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  • Tunku Munawirah Putra

Not enough focus on the feeder for higher education

The Parent Action Group for Education (PAGE) is encouraged by the generous budget for education and as always, it is the highest. Overall, the education portion of the yearly budget has been rising steadily. The allocation was RM52.7 billion in 2013, RM55.6 billion in 2014, RM56.63 billion in 2015, RM54.74 billion in 2016, RM52.4 billion in 2017, RM61.6 billion in 2018, RM60.2 billion in 2019 and RM64.1 billion in 2020.

About 80% of the amount will be spent on operations, mostly on teacher emoluments, leaving very little, the remaining 20%, for growth and substantial items.

Most of the allocation in Budget 2020 is going towards higher education and technical vocational education training (TVET). Looking at how much we want to accomplish in education, especially with the strong focus on TVET, there are a few causes for concern, especially the transition from secondary school. The Shared Prosperity Vision 2030 indicates that it wants to attract 60% of SPM students to vocational training but as to how and how much it is willing to spend on doing so is not indicated or clearly budgeted for. The indicated budget for development (non-infrastructure) of schools comes under the RM11 million for science, technology, engineering and mathematics (STEM), in collaboration with the Ministry of Energy, Science, Technology, Environment and Climate Change, and RM10 million for e-sports.

Infrastructure allocation for the schools of choice — some 7,859 of them nationwide — and the national primary and secondary schools (SK and SMK) in Budget 2020 is RM300 million for maintenance, upkeep and improvements. This means each school gets RM38,173 compared with the RM925,926 for Maktab Rendah Sains MARA (MRSM) — the highest allocation per school — RM250,000 for Chinese independent schools (SMPC) and RM95,420 for Tamil schools (SJKT). The irony is that though the government does not recognise the UEC examination for entry into public higher institutes of learning, there is a huge allocation for SMPC. But, more importantly, how can we expect to improve the outcome and performance of our national schools that are evidently underperforming with them having the lowest per school allocation?

Based on the findings of PISA (programme for international student assessment) 2012, the level of achievement of more than half of our 15-year-olds is three years behind their top performing peers in the world. They are at the same level as Singapore’s 12-year-olds. On top of that, our 15-year-olds are termed as “at risk of later failing to successfully integrate into the labour market and society more generally and are not expected to continue beyond compulsory schooling”.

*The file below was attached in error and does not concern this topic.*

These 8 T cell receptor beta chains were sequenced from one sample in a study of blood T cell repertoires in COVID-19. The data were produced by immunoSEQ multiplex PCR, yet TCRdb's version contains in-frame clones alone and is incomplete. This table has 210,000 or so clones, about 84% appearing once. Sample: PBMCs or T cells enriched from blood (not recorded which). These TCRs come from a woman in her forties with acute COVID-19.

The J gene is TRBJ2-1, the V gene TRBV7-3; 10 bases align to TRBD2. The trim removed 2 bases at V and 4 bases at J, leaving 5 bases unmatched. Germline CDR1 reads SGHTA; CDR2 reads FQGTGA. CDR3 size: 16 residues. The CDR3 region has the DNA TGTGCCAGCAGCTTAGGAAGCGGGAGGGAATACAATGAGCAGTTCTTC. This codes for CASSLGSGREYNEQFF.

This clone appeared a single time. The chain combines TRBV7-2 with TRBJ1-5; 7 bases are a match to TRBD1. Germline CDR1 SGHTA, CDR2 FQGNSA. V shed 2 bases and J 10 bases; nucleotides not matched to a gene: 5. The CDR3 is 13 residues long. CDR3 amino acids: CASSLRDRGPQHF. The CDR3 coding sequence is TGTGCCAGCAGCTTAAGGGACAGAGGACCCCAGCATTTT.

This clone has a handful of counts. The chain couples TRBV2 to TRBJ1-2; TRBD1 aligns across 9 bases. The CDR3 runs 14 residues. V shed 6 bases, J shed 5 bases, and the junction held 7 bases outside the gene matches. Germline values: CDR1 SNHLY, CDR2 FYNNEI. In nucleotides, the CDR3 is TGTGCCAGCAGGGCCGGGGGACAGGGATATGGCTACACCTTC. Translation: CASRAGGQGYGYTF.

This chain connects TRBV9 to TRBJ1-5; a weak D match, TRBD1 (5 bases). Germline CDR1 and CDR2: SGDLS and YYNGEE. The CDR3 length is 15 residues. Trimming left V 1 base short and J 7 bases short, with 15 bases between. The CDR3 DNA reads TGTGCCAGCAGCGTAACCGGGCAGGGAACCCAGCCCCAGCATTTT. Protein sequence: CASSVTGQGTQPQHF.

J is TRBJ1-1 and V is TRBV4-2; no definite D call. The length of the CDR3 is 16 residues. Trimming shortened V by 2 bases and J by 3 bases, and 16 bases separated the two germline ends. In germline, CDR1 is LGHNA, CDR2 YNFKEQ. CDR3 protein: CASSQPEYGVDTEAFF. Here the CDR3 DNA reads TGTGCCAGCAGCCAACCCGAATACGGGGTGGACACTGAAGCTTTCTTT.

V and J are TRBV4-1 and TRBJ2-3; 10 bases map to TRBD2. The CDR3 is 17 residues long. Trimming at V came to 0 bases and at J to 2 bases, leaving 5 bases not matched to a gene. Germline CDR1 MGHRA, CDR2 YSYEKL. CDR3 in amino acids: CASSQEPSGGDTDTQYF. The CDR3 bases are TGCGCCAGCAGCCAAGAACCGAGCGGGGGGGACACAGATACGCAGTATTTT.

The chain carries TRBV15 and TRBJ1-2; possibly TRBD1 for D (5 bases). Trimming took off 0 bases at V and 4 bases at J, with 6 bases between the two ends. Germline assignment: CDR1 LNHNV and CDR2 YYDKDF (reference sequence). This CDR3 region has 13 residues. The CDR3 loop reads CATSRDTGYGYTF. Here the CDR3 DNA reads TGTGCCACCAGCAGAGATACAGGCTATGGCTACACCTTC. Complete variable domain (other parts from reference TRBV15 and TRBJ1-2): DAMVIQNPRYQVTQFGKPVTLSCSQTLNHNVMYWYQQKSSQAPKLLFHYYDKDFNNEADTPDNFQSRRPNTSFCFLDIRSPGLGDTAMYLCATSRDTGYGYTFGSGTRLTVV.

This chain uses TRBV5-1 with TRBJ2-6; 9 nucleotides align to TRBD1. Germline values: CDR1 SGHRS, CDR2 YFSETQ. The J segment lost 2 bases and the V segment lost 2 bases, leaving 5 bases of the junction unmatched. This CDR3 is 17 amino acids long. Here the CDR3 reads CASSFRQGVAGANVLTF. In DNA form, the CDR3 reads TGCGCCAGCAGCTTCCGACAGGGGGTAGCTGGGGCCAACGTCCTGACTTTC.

PAGE is pleased to note that Budget 2020 has given STEM due attention compared with none at all in Budget 2019. But will the RM11 million allocated to it be enough to do what is needed for STEM, that is to produce 500,000 more scientists, increase STEM-qualified human capital, stimulate the majority of SPM qualified students in TVET to take up and inculcate STEM culture? It seems to be a tall order for what is expected of RM11 million.

We would like to also see the scaling up of the dual language programme (DLP) to more schools. There should be an allocation for this programme as what was done in Budgets 2016 and 2017 — allocations of RM38.5 million and RM90 million respectively, especially for DLP and HIP (highly immersive programme) for English when it first started with 300 pilot schools in 2016 and additional 500 schools in 2017. As it is now, there are about 1,300 schools running the DLP programme. However, we do not hear of the programme being scaled up for the upcoming year except for schools in Sarawak. All 1,030 primary schools in Sarawak are expected to start DLP from Standard 1 next year. Sarawak has allocated RM9 million for teacher training and resources in their preparation for next year.

We would like to see funds being channelled into training teachers in STEM using English as the medium of instruction in these institutes of higher learning for teacher education. This should also be extended to current teachers as part of their continuous training development programme, to upskill themselves in English for the teaching of STEM subjects as DLP teachers. The STEM subjects are mathematics, additional mathematics, science, physics, chemistry, biology, information technology and communications and design technology.

Another worthy mention but unbudgeted for is the trust school programme. In July last year, it was announced that the government wanted to have more trust schools. The trust school programme is a holistic school improvement approach as an educational transformation strategy and it has proved to improve students’ learning outcomes via improved teaching methods.

The trust school programme uses existing government resources at an additional cost of RM50 per month per student. Perhaps, the government could pursue public-private partnerships with corporations and combine them into some form of government voucher system, as mentioned in the Pakatan manifesto.

We wish to see better allocation to programmes that would have higher impact on school-going children’s learning outcomes. Otherwise, all the talk about creating a shared prosperity is just another empty promise from a budget skewed to being politically popular.




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